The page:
Well, it has been two glorious weeks living in my new flat with Loretta and I can say, I couldn’t be happier. It reminds me of when I lived back in college with my best friends. We wake up together, make coffee together and walk to school together everyday. At the end of every night we usually find ourselves sitting in the back of the flat under the stars in front of a big roaring fire just simply talking. I couldn’t be more lucky to have someone like her. Sometimes in the afternoons, we find that we are so exhausted that we take naps and then finish the day with a late night walk to get a cool drink at the shop. I finally feel at home with her by my side.
Loretta eating our dinner.
Making the most of a sheep. Loretta seemed happy with dinner although from the photo below it doesn’t look that appetizing but I think it was a success! Included in the dish was heart, lung, intestines and stomach. I think my palette is growing.
Our second week back has been nothing short of easy. We are missing 5 teachers at the school and as a result the kids must stay in their registered “home room” class all day while the teachers are in theory, supposed to rotate and teach. This really hasn’t been working and as a result both the teachers and the learners are irritable and disruptive. Today finally, our last day of the week has come and I am emotionally and physically exhausted. Over the holiday, Loretta let me know that all of the flats on the school campus had been broken into and things have been stolen. Quite the disappointing thing to come back to after a wonderful holiday. Below are some of the photos. Luckily while I was on holiday, some of my favorite girls from Grade 12 picked up all of my belongings and organized them into my new room over at Loretta’s flat. Could they be any sweeter?
So I have survived the week luckily and this morning made me realize that sometimes you must just laugh and everything will naturally work itself out.
I have realized that many things said here are just simply not understood or lost in translation. Every morning at our staff meeting we pray. Thanking God for another successful week, patience, safety and the humor to continue. Today I realized, as I sat with my eyes closed, hands in prayer, that my colleague at the end of the prayer said with her eyes tightly closed, “our-men.”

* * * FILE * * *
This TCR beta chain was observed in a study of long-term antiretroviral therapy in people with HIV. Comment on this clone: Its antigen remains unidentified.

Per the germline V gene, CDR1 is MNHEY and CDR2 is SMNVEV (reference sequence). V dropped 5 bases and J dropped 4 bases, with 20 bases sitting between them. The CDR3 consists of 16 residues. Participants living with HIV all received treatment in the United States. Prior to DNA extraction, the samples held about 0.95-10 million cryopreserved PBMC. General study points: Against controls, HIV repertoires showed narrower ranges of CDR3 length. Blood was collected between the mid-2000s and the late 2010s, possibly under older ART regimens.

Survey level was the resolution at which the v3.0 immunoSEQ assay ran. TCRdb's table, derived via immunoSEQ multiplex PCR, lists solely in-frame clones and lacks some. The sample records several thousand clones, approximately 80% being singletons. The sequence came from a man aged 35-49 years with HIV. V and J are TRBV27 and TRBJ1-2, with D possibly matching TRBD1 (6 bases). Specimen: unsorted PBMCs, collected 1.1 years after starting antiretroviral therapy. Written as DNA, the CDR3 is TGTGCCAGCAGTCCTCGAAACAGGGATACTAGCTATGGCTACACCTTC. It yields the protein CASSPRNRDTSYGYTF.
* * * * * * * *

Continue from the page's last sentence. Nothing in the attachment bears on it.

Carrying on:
Our-men people, our-men.
After Lexie and Peashy left the Chef arrived. Unfortunately the first week he was here I was sick and essentially couldn’t leave our backpacker. On our last few days we rented bikes and found our way to the local market that was buzzing with people selling lots and lots of fish, worms, fabric, shoes and various seeds and nuts. We found a man who had a shop that contained a variety of fabrics. Some made of wax some of cotton. We picked a few and then both had some items made. I decided on a skirt and a traditional dress and he decided on a pair of shorts. The remaining fabric would be sent home to be made into pillows.
After our visit to Zambia we traveled through Johanessberg again and went to Namibia to do some more traveling. We stayed one night in Windhoek and then headed North to Etosha. En route we stopped at a game park where we got to feed cheetahs, leopards, hyenas and meet a friendly oryx.
We popped around in our rental car and camped under the stars every night. After driving through Etosha and the game lodges we decided to head west towards the coast to see Swakopmund, Henties Baai and finally Walvis Bay.
While in Walvis Bay, we decided to climb Dune 7 – as we reached the top it felt like we were transported to Egypt as all you could see in every direction were more sandy dunes.
We left Walvis and headed back to Uis so I could teach and he could meet some of the kids. Something that we often do in Uis, as I have mentioned before is kill sheep and goats as they provide meat for nearly a month. The kids are particularly skilled at this so the Chef said he wanted the full experience. The boys were more than happy to help cut up the meat after the sheep was killed but the Chef did the honors. Loretta, the senior boys, the Chef and I had full bellies for the next few days. Gorging ourselves on sheep meat. The kids couldn’t have been happier.